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Cost-of-living crisis harder on renters than mortgagors – ONS

  • 25/04/2022
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Cost-of-living crisis harder on renters than mortgagors – ONS
Renters are more likely to struggle to meet housing costs than mortgagors as the cost of living rises, research has shown.

Data from the Office for National Statistics (ONS) in its ‘Rising cost of living and its impact on individuals in Great Britain’ report highlighted that a greater percentage of renters than mortgagors struggled to pay household bills compared with a year ago, with 37 per cent of renters saying so compared to 23 per cent of mortgagors. 

It said property renters are more concentrated in the lower income quintiles than mortgagors and therefore “have the potential to be affected more by changes in their cost of living”. 

Tenants “may be more exposed to increases in rent”, with 34 per cent stating their rent had increased in the last six months. The ONS also revealed that March 2022 saw the largest annual increase in private rental prices paid by tenants in the UK since July 2016 at 2.4 per cent. 

For those paying off a mortgage on a standard variable rate (SVR), housing payments are likely to have increased as the average floating mortgage interest rate has increased 0.2 percentage points. Some 34 per cent of mortgage holders reported rises in their payments. 

The ONS found that among those paying off a mortgage or rent, 30 per cent said it was very or somewhat difficult to afford payments. 

The differences between those struggling to make payments are more evident when broken down by tenancy type, with 39 per cent of renters more likely to report it being somewhat or very difficult to afford housing costs, compared to 21 per cent of mortgagors. 

Despite this, only three per cent claimed to be behind rent or mortgage payments, with less than one per cent of mortgagors reporting mortgage arrears.

Of those currently paying rent, six per cent said they were behind on payments. People living in deprived areas accounted for the majority of this segment. 


Living costs rising 

Aside from housing, gas and electricity bills were the second most common reason reported by adults for the increased cost of living. This was at its highest level with 83 per cent saying they’ve been hit with higher costs. 

Worryingly, this data was collected before the 1 April energy price cap hike where bills rose by an average of 54 per cent, with four in 10 people stating they were struggling with their bills in March. This figure rose to 57 per cent for those living in the most deprived areas.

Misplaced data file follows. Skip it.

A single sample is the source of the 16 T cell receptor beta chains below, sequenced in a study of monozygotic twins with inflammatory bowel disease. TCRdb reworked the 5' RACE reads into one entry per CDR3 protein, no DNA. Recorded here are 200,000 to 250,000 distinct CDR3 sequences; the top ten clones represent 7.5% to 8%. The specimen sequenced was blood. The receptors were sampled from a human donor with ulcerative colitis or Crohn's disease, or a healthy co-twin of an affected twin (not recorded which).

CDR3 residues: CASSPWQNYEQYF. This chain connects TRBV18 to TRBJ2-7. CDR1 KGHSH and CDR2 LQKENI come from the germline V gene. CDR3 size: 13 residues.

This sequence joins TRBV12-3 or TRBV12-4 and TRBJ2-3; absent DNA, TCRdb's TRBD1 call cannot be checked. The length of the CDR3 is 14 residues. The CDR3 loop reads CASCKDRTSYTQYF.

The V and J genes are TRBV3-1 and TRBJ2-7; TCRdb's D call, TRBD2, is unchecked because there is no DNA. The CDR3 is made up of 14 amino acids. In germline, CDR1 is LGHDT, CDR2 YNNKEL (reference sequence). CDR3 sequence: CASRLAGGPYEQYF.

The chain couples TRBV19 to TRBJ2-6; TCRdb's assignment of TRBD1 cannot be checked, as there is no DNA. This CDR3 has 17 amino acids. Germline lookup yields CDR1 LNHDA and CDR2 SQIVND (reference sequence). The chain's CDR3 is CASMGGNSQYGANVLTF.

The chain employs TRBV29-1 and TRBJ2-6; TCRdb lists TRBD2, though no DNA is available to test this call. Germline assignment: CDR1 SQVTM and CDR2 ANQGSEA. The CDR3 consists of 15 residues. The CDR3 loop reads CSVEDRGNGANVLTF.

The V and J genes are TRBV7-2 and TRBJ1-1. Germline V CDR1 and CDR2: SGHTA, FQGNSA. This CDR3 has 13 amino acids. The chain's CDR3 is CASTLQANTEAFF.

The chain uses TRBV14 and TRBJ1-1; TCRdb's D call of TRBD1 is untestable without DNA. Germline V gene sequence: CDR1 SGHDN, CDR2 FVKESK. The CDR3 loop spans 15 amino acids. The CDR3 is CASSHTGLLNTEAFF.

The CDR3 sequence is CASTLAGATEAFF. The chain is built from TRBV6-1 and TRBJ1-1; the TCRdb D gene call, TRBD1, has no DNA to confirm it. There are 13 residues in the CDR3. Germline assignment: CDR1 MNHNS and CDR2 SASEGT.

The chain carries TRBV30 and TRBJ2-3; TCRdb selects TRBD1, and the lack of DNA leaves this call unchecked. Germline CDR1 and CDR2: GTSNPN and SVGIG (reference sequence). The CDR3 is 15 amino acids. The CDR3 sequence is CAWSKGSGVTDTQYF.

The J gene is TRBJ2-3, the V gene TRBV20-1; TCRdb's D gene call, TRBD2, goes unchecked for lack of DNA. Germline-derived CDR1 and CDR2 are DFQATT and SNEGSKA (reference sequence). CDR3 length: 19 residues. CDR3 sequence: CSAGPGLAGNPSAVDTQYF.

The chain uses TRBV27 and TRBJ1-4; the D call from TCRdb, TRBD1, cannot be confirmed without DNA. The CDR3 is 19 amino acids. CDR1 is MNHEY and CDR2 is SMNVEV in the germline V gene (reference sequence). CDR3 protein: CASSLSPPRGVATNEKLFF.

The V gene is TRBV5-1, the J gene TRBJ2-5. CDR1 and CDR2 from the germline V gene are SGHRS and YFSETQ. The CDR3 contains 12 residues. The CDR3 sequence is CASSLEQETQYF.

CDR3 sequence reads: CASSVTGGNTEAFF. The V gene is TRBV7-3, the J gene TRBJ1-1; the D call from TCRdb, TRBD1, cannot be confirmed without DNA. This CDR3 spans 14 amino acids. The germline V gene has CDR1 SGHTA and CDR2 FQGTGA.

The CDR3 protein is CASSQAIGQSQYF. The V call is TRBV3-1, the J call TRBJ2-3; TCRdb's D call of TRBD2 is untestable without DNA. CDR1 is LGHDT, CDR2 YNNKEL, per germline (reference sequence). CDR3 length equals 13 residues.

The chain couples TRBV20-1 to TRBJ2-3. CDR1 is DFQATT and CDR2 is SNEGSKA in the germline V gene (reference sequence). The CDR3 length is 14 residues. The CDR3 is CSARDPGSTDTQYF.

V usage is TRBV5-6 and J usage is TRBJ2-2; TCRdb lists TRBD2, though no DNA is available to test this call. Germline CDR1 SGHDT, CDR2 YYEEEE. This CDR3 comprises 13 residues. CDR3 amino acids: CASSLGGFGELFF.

For six per cent, they’re already behind on their energy bills, rising to 13 per cent in the most deprived areas. Further, 13 per cent of renters also said they were behind on energy bills, compared to just three per cent of those with a mortgage, and two per cent who owned their home outright. 

Nine in 10 people reported an increase in their living costs in March, a 25 per cent increase on the number recorded in November 2021. 

As such, 23 per cent said it was difficult or very difficult to pay their usual household bills, according to ONS data. 

This is up from the 17 per cent recorded between 3 and 14 November 2021. 

The snapshot data compiled between 16 to 27 March revealed costs have spiralled across food, energy and housing, but rising bills will be felt hardest by those living in the most deprived areas of England. 

This is because housing, fuel and power are the least income-elastic category of spending. 

Here, the proportion of people finding it difficult or very difficult to pay their usual household bills has increased from 25 per cent to 34 per cent, half the number of those in the least deprived areas of England, where those struggling accounted for 17 per cent. 


Borrowing, credit and savings

Meanwhile, 17 per cent of adults reported borrowing more money or using more credit than a year ago, but the ONS said this figure is ‘stable’ considering the cost of living increases. 

One potential explanation is the use of savings squirreled away during the pandemic. A quarter of households said they were using savings which had built up during the Covid lockdowns which meant all but essential retailers were closed to stop the spread of the virus. 

A third of people said they cut back on food shopping, or were shopping around more. 

But for those in the most deprived areas, 23 per cent said they were twice as likely to borrow money or use credit than usual compared to those in the least deprived areas of England, where it was reported as being 11 per cent. 

Adults living in the most deprived areas of England were more likely to report not being able to save in the next 12 months than adults living in the least deprived areas of England. In March 2022, 55 per cent of those living in most deprived areas reported not having the ability to save in the next 12 months; an increase from 39 per cent in November 2021. 

In contrast, 34 per cent of adults living in the least deprived areas of England reported that in view of the general economic situation, they would not be able to save any money in the next 12 months. 



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